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I have a pool pump that I recently bought used to replace a failing pump. The motor is rated for either 115v or 230v (low/hi switch) operation.

My previous pump was wired with a 12 gauge line to a L5-20 125V 20A receptacle. So, I replaced the standard 110v three prong line on the new pump with the 12 gauge line.

Will having the 125v wired into the 115v pump leads cause a problem with the motor? Meaning, is that additional 10v going to burn out the motor?

L5-20 plug:

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1) American house-current power is commonly described as anything from 110VAC to 120VAC.(Similarly, the higher voltage obtained by using both phases is called everything from 220VAC to 240VAC.) I believe this is mostly a historical artifact, and appliances labelled for anything in the respective range should work with any voltage within that range.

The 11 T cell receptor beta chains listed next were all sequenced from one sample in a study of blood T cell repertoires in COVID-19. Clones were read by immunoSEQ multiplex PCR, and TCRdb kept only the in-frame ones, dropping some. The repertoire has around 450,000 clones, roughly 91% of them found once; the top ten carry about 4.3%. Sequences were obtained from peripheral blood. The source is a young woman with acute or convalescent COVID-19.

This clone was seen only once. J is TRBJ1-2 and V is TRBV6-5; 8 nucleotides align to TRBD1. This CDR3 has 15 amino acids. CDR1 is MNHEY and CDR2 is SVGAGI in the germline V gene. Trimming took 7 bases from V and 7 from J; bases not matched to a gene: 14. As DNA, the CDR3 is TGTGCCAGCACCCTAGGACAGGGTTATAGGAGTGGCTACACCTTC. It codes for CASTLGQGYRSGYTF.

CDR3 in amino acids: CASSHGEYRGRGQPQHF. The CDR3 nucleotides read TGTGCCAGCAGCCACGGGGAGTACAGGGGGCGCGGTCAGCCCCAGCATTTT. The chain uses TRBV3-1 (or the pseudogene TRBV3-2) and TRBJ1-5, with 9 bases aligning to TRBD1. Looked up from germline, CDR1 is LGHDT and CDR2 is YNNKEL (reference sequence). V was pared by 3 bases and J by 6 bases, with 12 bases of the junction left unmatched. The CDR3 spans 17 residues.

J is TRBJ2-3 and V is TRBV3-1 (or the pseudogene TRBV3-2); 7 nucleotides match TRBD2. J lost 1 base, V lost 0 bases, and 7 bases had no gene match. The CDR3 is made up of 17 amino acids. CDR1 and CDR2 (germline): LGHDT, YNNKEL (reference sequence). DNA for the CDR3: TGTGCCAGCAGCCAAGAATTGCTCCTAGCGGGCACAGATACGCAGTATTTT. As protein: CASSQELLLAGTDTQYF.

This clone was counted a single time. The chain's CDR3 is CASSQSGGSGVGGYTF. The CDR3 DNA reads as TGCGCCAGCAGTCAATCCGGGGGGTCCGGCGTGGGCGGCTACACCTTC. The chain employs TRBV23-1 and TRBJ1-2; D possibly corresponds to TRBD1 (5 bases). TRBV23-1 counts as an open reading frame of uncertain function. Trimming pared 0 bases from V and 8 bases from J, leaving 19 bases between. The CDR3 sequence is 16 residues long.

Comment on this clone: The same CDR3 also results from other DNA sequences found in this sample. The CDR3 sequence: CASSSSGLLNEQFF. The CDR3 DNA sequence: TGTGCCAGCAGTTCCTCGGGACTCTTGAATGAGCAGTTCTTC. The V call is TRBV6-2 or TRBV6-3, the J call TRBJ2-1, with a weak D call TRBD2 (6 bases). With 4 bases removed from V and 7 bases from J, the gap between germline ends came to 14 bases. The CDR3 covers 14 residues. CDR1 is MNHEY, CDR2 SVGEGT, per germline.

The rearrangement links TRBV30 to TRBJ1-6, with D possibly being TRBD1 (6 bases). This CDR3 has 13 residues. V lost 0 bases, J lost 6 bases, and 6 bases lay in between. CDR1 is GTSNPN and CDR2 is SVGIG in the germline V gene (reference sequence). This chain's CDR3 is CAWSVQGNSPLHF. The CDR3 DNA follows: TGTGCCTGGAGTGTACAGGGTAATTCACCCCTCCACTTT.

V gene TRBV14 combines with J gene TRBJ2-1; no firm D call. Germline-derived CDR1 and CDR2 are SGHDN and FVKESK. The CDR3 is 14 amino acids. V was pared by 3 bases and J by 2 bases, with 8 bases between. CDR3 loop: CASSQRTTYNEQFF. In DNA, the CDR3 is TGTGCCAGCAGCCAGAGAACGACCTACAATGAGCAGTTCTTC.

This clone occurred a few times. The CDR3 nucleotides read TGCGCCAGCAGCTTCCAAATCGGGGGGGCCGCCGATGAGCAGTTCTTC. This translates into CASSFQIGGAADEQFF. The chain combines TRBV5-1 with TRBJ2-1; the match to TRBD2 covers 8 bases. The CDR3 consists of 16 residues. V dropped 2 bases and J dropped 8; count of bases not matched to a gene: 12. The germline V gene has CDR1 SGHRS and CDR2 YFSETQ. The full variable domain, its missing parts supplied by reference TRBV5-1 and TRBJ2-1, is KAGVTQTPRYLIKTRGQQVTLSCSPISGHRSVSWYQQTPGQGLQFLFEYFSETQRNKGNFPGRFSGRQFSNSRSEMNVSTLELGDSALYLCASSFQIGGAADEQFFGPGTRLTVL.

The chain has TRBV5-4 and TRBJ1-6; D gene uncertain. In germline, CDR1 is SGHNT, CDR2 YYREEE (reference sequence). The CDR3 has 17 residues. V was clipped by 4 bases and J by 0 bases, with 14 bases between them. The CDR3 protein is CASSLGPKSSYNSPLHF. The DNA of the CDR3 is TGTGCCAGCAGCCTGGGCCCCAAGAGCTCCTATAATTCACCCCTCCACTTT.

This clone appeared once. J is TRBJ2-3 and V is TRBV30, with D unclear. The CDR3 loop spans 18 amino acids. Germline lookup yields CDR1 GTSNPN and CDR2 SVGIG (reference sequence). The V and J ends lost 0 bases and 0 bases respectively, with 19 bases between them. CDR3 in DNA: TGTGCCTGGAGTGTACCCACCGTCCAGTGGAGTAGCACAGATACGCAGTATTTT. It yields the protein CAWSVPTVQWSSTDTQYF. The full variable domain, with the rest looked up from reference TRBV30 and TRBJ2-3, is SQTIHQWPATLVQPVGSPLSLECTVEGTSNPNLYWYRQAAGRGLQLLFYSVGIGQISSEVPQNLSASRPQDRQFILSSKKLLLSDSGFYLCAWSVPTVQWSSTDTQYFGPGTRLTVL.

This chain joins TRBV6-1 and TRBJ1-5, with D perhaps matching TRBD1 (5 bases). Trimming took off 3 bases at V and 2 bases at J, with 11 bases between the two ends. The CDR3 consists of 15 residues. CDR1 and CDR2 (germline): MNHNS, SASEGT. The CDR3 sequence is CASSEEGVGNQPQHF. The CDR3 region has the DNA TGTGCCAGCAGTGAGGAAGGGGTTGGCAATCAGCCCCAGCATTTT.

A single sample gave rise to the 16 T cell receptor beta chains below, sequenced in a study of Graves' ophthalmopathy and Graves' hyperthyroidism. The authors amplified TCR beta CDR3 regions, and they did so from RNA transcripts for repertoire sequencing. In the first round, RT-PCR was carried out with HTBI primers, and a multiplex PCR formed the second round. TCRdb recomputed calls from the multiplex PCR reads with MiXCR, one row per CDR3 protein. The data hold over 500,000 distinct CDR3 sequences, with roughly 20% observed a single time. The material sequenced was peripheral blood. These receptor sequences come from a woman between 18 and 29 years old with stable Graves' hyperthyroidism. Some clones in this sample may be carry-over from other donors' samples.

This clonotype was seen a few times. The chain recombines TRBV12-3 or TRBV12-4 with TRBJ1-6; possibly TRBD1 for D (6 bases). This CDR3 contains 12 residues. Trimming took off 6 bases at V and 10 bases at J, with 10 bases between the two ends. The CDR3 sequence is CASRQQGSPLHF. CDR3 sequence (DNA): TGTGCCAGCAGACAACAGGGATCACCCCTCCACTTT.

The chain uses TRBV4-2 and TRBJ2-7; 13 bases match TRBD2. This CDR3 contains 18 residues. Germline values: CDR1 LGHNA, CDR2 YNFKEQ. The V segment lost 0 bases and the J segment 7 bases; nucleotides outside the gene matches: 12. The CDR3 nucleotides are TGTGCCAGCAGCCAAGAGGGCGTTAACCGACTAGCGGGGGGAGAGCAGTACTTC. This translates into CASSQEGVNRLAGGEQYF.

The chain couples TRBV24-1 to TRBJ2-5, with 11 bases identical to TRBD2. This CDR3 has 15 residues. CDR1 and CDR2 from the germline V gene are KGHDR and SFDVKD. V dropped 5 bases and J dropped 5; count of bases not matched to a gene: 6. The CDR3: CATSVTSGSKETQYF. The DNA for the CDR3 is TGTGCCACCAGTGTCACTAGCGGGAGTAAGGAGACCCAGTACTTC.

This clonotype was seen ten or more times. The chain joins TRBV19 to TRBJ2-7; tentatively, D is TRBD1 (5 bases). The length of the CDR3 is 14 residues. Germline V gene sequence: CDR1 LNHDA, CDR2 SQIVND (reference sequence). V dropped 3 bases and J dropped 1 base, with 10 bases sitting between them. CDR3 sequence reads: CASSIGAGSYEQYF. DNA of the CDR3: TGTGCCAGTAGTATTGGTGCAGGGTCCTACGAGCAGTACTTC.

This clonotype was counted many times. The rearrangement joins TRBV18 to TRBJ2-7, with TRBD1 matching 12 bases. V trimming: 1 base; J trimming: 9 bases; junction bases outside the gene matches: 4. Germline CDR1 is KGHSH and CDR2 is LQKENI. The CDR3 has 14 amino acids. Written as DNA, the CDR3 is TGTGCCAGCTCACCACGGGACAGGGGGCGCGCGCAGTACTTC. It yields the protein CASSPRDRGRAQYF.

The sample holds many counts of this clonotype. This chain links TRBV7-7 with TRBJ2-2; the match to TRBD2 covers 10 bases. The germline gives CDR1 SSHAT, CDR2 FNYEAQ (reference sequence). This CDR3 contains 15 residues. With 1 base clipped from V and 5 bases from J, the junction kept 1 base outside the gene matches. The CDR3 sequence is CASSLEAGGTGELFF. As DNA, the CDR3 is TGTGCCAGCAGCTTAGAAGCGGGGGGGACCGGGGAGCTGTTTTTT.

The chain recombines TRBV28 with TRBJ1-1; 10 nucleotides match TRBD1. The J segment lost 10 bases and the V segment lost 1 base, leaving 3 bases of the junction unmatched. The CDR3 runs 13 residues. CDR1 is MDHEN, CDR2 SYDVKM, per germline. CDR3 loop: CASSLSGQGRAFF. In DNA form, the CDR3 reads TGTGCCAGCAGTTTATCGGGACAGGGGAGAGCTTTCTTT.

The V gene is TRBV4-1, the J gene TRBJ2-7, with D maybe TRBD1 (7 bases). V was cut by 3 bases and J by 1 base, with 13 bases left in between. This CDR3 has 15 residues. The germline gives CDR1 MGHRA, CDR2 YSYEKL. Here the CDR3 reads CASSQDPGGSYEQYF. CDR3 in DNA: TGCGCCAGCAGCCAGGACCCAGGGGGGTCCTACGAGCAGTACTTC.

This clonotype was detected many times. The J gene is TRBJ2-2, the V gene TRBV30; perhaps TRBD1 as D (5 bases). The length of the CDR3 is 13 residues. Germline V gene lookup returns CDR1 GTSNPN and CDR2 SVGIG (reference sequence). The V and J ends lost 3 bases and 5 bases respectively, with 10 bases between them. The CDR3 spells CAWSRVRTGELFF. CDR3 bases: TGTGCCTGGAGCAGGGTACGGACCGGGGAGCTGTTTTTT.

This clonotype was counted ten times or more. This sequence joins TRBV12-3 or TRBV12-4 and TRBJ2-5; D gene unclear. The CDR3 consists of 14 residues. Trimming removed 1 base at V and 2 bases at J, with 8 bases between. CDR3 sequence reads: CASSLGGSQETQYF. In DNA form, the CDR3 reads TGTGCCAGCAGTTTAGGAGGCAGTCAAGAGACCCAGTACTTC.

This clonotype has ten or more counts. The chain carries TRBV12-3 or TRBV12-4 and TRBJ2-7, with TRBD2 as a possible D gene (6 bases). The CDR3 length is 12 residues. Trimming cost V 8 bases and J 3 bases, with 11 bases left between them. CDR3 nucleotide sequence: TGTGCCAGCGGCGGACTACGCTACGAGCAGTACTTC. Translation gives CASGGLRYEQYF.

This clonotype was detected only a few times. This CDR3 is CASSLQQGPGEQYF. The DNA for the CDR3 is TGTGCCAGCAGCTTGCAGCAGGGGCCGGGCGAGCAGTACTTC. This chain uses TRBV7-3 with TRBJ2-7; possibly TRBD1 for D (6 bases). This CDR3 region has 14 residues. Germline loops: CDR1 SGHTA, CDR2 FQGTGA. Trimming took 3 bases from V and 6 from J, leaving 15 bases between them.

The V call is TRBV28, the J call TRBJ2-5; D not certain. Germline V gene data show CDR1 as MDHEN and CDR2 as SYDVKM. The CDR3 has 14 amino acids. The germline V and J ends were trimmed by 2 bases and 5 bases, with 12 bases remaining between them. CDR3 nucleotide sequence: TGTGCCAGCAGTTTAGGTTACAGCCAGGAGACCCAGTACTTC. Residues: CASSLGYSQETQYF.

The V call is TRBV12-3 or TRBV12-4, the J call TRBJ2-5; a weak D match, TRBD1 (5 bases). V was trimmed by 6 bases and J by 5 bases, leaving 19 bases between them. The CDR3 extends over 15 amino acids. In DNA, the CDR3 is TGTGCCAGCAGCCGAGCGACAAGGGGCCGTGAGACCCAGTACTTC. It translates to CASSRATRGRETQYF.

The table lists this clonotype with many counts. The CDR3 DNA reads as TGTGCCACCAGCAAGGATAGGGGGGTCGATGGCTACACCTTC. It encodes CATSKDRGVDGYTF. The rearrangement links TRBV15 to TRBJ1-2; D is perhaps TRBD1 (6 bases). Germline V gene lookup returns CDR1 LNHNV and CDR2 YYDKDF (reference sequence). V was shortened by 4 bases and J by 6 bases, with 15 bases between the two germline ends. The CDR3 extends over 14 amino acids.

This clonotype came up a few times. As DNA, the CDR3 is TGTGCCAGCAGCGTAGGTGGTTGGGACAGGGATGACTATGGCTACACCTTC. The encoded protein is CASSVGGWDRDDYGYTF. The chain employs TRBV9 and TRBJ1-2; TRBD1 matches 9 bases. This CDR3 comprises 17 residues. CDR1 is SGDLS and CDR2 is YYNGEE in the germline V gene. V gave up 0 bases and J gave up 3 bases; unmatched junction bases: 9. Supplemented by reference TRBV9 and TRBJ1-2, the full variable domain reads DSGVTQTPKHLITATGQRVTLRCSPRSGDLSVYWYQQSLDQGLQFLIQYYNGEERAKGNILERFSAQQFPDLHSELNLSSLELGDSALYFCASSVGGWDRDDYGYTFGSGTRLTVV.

2) Fittings are overdesigned slightly for safety. So a receptacle intended for use with American house-current power will typically be rated for 125VAC. That doesn't mean it necessarily supplies 125VAC, only that it's tested and promised to be safe up to that (higher-than-needed) voltage.

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    120/240V single split phase systems supply 120 and 240 volts RMS +-5% (114-126, 228-252). The house wiring can have anther 3% drop, so you're talking ~110V or ~221V at the device (which may be where the 110/220 comes from). The 3% rule is not an actual rule, just a recommendation. So you could actually see even lower voltages. Devices will commonly be rated 125V and 250V.
    – Tester101
    Jun 8 '14 at 12:48

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